By Fabrizio O. Almeida
It’s just minutes after the curtain has come down on the final preview performance of “The Crowd You’re In With” and playwright Rebecca Gilman, diminutive in frame and with a quiet murmur of a voice that belies the substantial presence her controversial plays have had in the American theater over the past decade or so, is standing in the lobby of the Goodman Theatre. “Waiting for the critics to crucify me,” she says with a smile. The following evening the author is feeling pressure of a different kind. Safely ensconced in her Edgewater home, Gilman—also an assistant professor in playwriting and screenwriting in the MFA program at Northwestern University—is a little behind on reading and grading two classes’ worth of student final papers. “But don’t publish that,” she says through a hearty laugh and with a mischievous wit that has characterized much of her writing, “I don’t want anyone to know that I’m not on top of things.”
Twenty-four hours from now, at the play’s official opening night, audiences as well as critics will once again know a playwright at the top of her game.
For the uninitiated, going to a new Rebecca Gilman play means always having to wonder, “What will I feel sorry for now?” After all, and thanks to Gilman, well-meaning liberals have been forced to confront their ugly racial prejudices (“Spinning into Butter”), men have gotten in touch with their inner misogynists and stalkers (“Boy Gets Girl”), critics have been called on their mean-spirited schadenfreude (“The Sweetest Swing in Baseball”) and everyone has had to face their complex emotions when it comes to the morally and financially disenfranchised (“Blue Surge”; “The Glory of Living”). With “The Crowd You’re In With,” people pondering procreation beware! Set in the backyard of a two-flat on the north side of Chicago, the play sees a Fourth of July BBQ go horribly awry after three couples—two in their early thirties and the other a generation older—exchange diverse ideas and brutally honest opinions on everything from politics and friendship to the beauty and bleakness of baby bearing. It’s that last topic that sets off much of the play’s verbal fireworks, and that serves as a refreshing reminder of how entertaining a controversial adult comedy can be. (And given the play’s eighty-minute intermission-less running time, it practically guarantees enough time for a late dinner over which to continue the spirited debate.)
For the record, Gilman and her husband of eight years, Charles, are deliberately childless, a choice that was as intuitive for them as it must be for those who know they want to be parents. “After being asked why I didn’t want children, I started wondering if anyone asks the opposite question, ‘Why do you want children?'” Gilman elaborates. “I have a friend who’s 34 and she and her husband don’t know if they want to have children or not. She emailed me and said ‘You’d think being 34 and not knowing if you want kids was the crime of the century.’ I understood what she’s going through. It’s not the crime of the century. Why is any one person’s decision a threat to someone who made a different decision? I thought maybe I could represent the other side.”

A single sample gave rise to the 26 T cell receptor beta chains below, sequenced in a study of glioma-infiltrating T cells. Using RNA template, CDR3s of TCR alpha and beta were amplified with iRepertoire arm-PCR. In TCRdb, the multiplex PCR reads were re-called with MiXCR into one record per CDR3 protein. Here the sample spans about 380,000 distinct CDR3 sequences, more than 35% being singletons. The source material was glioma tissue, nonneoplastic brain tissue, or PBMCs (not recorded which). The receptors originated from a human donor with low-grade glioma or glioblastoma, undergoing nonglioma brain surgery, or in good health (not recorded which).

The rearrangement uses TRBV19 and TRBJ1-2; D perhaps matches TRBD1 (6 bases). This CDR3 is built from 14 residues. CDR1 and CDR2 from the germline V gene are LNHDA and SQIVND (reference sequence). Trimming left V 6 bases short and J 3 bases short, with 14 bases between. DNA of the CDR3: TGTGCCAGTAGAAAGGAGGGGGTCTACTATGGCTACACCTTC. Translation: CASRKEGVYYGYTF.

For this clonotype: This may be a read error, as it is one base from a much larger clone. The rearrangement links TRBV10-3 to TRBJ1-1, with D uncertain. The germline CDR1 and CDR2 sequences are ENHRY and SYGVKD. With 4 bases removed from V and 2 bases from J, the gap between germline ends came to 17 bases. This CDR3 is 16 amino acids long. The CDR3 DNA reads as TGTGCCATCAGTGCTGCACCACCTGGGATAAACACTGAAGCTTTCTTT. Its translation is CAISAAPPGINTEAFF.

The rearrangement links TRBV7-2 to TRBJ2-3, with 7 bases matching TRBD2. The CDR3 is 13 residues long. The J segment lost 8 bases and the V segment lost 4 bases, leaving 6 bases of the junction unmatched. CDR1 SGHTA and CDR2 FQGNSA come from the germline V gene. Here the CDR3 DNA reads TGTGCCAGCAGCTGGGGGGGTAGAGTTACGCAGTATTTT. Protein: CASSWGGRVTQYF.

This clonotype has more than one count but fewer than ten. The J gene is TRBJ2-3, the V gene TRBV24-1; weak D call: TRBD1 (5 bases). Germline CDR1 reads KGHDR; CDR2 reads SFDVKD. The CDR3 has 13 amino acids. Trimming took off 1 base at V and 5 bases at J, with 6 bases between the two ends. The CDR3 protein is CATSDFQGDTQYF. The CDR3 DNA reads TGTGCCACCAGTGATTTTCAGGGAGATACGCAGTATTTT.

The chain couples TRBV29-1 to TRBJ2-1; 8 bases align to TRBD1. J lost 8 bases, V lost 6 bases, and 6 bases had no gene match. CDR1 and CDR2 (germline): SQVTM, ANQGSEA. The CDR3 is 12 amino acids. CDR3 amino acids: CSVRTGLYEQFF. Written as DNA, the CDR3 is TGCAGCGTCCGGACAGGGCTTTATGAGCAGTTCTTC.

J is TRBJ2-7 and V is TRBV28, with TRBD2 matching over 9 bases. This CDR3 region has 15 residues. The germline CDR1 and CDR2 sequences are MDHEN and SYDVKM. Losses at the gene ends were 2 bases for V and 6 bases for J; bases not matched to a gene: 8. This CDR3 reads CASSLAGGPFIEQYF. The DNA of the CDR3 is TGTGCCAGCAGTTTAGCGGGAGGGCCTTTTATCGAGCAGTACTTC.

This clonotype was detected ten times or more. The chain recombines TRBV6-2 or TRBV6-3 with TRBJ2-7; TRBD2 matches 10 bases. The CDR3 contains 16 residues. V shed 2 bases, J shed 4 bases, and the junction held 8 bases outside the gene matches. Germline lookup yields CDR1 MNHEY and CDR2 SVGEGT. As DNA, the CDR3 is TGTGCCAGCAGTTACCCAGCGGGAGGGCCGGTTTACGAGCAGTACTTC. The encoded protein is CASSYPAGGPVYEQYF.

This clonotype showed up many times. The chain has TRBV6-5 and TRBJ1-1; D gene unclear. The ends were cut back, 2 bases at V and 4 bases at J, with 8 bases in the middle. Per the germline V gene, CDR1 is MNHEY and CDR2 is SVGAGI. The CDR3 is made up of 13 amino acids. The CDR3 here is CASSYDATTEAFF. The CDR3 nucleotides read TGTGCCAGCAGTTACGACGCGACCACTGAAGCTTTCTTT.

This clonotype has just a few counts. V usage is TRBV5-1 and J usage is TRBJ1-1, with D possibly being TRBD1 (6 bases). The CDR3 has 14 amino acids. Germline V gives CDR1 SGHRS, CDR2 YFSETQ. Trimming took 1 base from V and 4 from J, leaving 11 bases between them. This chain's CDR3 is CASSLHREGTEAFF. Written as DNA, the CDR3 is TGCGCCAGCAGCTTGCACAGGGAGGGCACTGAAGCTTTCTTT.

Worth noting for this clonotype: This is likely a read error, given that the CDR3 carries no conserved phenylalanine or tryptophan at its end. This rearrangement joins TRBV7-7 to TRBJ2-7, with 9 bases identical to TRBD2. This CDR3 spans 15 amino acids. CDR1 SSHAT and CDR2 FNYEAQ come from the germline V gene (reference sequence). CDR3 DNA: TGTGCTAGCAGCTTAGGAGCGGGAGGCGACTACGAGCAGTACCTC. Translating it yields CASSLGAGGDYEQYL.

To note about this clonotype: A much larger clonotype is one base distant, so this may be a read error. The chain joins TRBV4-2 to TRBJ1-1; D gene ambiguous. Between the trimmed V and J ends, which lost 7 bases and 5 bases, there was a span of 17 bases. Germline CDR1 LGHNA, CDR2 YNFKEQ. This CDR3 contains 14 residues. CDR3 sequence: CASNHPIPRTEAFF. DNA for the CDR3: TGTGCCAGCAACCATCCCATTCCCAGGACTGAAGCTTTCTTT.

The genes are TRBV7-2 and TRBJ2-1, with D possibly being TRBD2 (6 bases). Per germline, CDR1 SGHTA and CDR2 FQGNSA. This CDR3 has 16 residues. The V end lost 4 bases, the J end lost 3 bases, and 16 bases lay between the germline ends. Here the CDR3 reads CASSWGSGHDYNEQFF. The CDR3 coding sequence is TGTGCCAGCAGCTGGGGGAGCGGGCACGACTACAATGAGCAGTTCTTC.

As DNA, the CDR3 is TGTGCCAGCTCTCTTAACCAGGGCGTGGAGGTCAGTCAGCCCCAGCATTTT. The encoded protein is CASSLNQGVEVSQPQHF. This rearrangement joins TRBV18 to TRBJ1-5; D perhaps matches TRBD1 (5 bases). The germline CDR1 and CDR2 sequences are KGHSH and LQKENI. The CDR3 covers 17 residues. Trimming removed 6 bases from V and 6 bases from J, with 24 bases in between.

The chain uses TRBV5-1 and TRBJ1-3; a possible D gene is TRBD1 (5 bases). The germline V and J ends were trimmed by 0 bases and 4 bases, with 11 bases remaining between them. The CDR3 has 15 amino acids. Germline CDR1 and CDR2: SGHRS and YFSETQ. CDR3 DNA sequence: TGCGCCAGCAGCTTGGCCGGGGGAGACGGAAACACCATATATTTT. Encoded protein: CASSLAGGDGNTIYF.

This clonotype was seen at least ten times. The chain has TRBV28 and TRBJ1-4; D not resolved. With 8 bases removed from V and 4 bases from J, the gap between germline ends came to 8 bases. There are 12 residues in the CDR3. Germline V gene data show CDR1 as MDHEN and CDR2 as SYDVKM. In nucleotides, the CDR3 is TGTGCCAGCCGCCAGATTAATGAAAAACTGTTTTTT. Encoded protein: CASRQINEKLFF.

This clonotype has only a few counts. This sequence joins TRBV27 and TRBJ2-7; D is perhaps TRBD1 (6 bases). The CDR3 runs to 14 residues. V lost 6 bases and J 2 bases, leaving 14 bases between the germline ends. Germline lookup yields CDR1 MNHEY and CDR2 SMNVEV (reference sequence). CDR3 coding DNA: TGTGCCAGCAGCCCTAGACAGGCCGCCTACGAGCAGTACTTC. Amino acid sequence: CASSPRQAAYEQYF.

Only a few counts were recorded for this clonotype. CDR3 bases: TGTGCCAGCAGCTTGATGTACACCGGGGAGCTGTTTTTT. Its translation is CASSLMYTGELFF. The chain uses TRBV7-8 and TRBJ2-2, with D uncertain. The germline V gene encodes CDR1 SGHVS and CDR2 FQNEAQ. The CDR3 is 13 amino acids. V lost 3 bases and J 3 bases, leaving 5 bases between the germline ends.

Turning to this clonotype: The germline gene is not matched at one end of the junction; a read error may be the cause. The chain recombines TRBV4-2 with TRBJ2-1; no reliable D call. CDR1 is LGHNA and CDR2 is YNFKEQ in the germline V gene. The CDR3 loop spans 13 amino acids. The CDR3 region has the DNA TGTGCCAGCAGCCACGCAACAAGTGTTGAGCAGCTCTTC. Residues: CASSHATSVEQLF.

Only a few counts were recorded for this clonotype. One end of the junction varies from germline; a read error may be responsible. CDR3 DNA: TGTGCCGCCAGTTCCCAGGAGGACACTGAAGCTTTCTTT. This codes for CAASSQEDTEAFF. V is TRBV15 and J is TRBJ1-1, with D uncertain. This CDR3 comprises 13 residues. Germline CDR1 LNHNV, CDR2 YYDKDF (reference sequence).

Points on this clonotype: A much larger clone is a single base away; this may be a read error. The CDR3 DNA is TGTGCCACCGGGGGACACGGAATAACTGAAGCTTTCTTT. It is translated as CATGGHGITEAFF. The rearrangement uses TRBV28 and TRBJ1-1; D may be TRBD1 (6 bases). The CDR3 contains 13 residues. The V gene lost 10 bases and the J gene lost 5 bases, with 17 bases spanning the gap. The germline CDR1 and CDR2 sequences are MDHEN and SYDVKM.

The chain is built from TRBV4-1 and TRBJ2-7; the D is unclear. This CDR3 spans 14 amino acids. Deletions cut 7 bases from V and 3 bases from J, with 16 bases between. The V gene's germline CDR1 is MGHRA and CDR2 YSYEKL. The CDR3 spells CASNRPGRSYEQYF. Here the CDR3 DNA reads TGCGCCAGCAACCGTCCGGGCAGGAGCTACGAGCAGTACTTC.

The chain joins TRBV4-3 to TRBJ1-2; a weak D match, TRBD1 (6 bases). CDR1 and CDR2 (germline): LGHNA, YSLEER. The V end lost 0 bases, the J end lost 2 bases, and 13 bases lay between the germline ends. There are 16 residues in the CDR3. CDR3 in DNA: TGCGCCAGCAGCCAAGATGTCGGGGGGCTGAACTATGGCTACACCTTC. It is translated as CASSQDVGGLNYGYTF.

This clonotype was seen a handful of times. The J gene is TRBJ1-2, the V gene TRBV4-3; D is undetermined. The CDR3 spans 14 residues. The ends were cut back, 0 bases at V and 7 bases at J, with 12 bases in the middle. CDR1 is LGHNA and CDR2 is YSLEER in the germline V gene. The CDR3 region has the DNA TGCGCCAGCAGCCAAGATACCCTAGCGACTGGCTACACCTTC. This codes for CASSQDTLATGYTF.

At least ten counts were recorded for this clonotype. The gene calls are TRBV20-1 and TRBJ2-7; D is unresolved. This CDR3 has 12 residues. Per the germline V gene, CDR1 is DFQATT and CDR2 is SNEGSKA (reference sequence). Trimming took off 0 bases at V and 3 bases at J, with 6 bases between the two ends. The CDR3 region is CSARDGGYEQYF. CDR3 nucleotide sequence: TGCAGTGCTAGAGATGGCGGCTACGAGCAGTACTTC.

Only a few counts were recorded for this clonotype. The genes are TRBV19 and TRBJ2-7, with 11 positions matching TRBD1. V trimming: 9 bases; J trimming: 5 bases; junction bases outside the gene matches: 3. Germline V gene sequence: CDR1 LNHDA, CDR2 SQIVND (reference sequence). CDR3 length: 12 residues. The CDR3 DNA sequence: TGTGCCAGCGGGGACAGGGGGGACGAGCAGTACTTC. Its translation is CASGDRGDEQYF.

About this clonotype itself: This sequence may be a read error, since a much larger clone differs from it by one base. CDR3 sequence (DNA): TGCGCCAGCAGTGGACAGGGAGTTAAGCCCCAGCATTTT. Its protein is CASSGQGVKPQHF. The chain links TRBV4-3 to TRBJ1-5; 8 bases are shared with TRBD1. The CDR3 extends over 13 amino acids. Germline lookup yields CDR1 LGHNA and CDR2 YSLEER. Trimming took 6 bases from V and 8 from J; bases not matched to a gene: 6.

Representing the other side, along with different points of view, has always been a hallmark of Gilman’s work. It also seems to uncannily characterize most of her comments, befitting a playwright with a good counterpoint for every strong point. “Not having children doesn’t mean you’re never around children. It’s not an either/or thing. You find ways to incorporate them into your life. Being at the beach with my nephews was one of the funnest days of my life. It’s really fun to have kids.” The Alabama-born writer, the youngest of four siblings herself and the proud aunt of three nephews and a niece, considers this before adding, “…but then I think, now I’ve had enough and I get to go home and leave the kids with my sister.” When I propose the notion that her plays could be her children—Gilman is known, after all, for heavily revising her works over time—she politely but very matter-of-factly states, “I’m irritated by that. It’s not true, you know, plays are a stack of papers.” Her relationships in academia, however, may be the closest she has come to accidental motherhood. “I’ve only been teaching for three years but I do find myself really protective of them [Gilman’s students], really wanting to look out for them, and I imagine that being a parent is like that.” She delivers her comments more as questions rather than statements, as if slowly reaching an epiphany of sorts. But then, like someone who’s ready to laugh at herself for having said something even mildly profound, she adds, “But I didn’t have to deal with their terrible teenage years. So they may have been awful when they were young but I don’t know that!” Gilman then says something that seems to sum up the play’s main message: “I want other people to have children. I just don’t want to have grief for not having them myself.” More laughter.
So when Gilman isn’t creating absorbing drama in Edgewater, shaping sharp minds in Evanston or taking random road trips around the Midwest (“My husband and I like to drive around a lot.”), what does she do? Maintain her and her husband’s Netflix queue, of course. “There is a one-hour documentary about the evolution of the chicken on there, a special on birds… ‘The Battle of Algiers’…lots of documentaries.” After considering this for a moment, another chuckle-filled counterpoint from the playwright: “Can we put in a comedy now?”
“The Crowd You’re In With” opens this week at the Goodman Theatre, 170 N. Dearborn, (312)443-3800, and runs through June 21.